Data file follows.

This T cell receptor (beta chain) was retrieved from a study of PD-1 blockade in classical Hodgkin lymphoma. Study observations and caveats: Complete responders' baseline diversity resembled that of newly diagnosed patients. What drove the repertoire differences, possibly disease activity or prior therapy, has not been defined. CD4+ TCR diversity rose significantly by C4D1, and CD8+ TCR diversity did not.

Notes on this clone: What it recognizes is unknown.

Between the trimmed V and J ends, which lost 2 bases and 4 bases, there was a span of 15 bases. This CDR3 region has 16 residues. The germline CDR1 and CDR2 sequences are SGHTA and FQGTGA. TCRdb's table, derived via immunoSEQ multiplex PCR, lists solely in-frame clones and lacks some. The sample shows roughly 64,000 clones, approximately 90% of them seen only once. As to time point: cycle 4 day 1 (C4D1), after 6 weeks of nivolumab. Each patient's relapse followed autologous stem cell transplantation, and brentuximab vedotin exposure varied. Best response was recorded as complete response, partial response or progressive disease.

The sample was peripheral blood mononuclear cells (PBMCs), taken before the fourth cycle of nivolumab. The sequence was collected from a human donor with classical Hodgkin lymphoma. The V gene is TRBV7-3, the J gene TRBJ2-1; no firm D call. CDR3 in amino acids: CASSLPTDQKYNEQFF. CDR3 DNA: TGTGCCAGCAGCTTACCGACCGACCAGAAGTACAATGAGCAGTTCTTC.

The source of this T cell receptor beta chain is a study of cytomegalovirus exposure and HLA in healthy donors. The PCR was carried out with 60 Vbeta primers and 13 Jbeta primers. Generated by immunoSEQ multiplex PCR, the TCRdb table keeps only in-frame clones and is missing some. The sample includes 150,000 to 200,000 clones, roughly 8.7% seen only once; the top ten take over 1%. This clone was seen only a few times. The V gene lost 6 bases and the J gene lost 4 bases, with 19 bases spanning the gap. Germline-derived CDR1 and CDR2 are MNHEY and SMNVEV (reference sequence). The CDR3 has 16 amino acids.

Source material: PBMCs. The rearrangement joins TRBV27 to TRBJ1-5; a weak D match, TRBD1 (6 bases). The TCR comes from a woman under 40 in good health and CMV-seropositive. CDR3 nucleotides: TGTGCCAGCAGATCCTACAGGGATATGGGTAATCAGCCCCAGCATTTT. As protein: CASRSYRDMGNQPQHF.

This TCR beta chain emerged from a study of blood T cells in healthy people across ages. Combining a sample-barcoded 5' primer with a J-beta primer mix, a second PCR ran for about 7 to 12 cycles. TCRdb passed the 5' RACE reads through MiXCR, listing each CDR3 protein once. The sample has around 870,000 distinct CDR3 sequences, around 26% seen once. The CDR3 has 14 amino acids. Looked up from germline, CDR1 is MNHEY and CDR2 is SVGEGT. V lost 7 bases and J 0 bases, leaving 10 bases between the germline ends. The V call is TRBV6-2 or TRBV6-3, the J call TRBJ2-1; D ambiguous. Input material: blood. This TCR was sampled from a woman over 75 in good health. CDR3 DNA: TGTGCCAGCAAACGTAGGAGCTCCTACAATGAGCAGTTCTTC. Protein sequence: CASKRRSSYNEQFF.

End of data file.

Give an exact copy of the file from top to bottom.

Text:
This T cell receptor (beta chain) was retrieved from a study of PD-1 blockade in classical Hodgkin lymphoma. Study observations and caveats: Complete responders' baseline diversity resembled that of newly diagnosed patients. What drove the repertoire differences, possibly disease activity or prior therapy, has not been defined. CD4+ TCR diversity rose significantly by C4D1, and CD8+ TCR diversity did not.

Notes on this clone: What it recognizes is unknown.

Between the trimmed V and J ends, which lost 2 bases and 4 bases, there was a span of 15 bases. This CDR3 region has 16 residues. The germline CDR1 and CDR2 sequences are SGHTA and FQGTGA. TCRdb's table, derived via immunoSEQ multiplex PCR, lists solely in-frame clones and lacks some. The sample shows roughly 64,000 clones, approximately 90% of them seen only once. As to time point: cycle 4 day 1 (C4D1), after 6 weeks of nivolumab. Each patient's relapse followed autologous stem cell transplantation, and brentuximab vedotin exposure varied. Best response was recorded as complete response, partial response or progressive disease.

The sample was peripheral blood mononuclear cells (PBMCs), taken before the fourth cycle of nivolumab. The sequence was collected from a human donor with classical Hodgkin lymphoma. The V gene is TRBV7-3, the J gene TRBJ2-1; no firm D call. CDR3 in amino acids: CASSLPTDQKYNEQFF. CDR3 DNA: TGTGCCAGCAGCTTACCGACCGACCAGAAGTACAATGAGCAGTTCTTC.

The source of this T cell receptor beta chain is a study of cytomegalovirus exposure and HLA in healthy donors. The PCR was carried out with 60 Vbeta primers and 13 Jbeta primers. Generated by immunoSEQ multiplex PCR, the TCRdb table keeps only in-frame clones and is missing some. The sample includes 150,000 to 200,000 clones, roughly 8.7% seen only once; the top ten take over 1%. This clone was seen only a few times. The V gene lost 6 bases and the J gene lost 4 bases, with 19 bases spanning the gap. Germline-derived CDR1 and CDR2 are MNHEY and SMNVEV (reference sequence). The CDR3 has 16 amino acids.

Source material: PBMCs. The rearrangement joins TRBV27 to TRBJ1-5; a weak D match, TRBD1 (6 bases). The TCR comes from a woman under 40 in good health and CMV-seropositive. CDR3 nucleotides: TGTGCCAGCAGATCCTACAGGGATATGGGTAATCAGCCCCAGCATTTT. As protein: CASRSYRDMGNQPQHF.

This TCR beta chain emerged from a study of blood T cells in healthy people across ages. Combining a sample-barcoded 5' primer with a J-beta primer mix, a second PCR ran for about 7 to 12 cycles. TCRdb passed the 5' RACE reads through MiXCR, listing each CDR3 protein once. The sample has around 870,000 distinct CDR3 sequences, around 26% seen once. The CDR3 has 14 amino acids. Looked up from germline, CDR1 is MNHEY and CDR2 is SVGEGT. V lost 7 bases and J 0 bases, leaving 10 bases between the germline ends. The V call is TRBV6-2 or TRBV6-3, the J call TRBJ2-1; D ambiguous. Input material: blood. This TCR was sampled from a woman over 75 in good health. CDR3 DNA: TGTGCCAGCAAACGTAGGAGCTCCTACAATGAGCAGTTCTTC. Protein sequence: CASKRRSSYNEQFF.